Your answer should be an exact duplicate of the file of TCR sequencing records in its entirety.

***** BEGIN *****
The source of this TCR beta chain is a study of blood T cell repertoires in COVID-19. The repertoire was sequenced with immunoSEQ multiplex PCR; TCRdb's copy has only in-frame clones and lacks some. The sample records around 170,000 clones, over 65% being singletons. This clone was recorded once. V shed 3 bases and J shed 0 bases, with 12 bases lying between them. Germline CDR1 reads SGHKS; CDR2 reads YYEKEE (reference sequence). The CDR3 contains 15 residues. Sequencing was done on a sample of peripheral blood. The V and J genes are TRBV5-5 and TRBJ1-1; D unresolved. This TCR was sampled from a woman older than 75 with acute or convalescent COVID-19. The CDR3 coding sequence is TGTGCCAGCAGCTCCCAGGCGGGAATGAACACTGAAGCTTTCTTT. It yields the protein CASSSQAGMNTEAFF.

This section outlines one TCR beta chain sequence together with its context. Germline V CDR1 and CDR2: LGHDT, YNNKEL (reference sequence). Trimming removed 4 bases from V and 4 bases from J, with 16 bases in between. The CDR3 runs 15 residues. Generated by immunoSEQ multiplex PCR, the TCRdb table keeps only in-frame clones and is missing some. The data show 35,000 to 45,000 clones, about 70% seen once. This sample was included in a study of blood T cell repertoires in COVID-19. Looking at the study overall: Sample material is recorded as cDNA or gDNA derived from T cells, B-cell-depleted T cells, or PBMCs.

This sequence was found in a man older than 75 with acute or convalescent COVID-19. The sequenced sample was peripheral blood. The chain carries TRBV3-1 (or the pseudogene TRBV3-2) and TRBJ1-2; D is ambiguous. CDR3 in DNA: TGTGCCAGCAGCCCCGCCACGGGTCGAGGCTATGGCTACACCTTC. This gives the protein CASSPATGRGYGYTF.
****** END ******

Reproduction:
The source of this TCR beta chain is a study of blood T cell repertoires in COVID-19. The repertoire was sequenced with immunoSEQ multiplex PCR; TCRdb's copy has only in-frame clones and lacks some. The sample records around 170,000 clones, over 65% being singletons. This clone was recorded once. V shed 3 bases and J shed 0 bases, with 12 bases lying between them. Germline CDR1 reads SGHKS; CDR2 reads YYEKEE (reference sequence). The CDR3 contains 15 residues. Sequencing was done on a sample of peripheral blood. The V and J genes are TRBV5-5 and TRBJ1-1; D unresolved. This TCR was sampled from a woman older than 75 with acute or convalescent COVID-19. The CDR3 coding sequence is TGTGCCAGCAGCTCCCAGGCGGGAATGAACACTGAAGCTTTCTTT. It yields the protein CASSSQAGMNTEAFF.

This section outlines one TCR beta chain sequence together with its context. Germline V CDR1 and CDR2: LGHDT, YNNKEL (reference sequence). Trimming removed 4 bases from V and 4 bases from J, with 16 bases in between. The CDR3 runs 15 residues. Generated by immunoSEQ multiplex PCR, the TCRdb table keeps only in-frame clones and is missing some. The data show 35,000 to 45,000 clones, about 70% seen once. This sample was included in a study of blood T cell repertoires in COVID-19. Looking at the study overall: Sample material is recorded as cDNA or gDNA derived from T cells, B-cell-depleted T cells, or PBMCs.

This sequence was found in a man older than 75 with acute or convalescent COVID-19. The sequenced sample was peripheral blood. The chain carries TRBV3-1 (or the pseudogene TRBV3-2) and TRBJ1-2; D is ambiguous. CDR3 in DNA: TGTGCCAGCAGCCCCGCCACGGGTCGAGGCTATGGCTACACCTTC. This gives the protein CASSPATGRGYGYTF.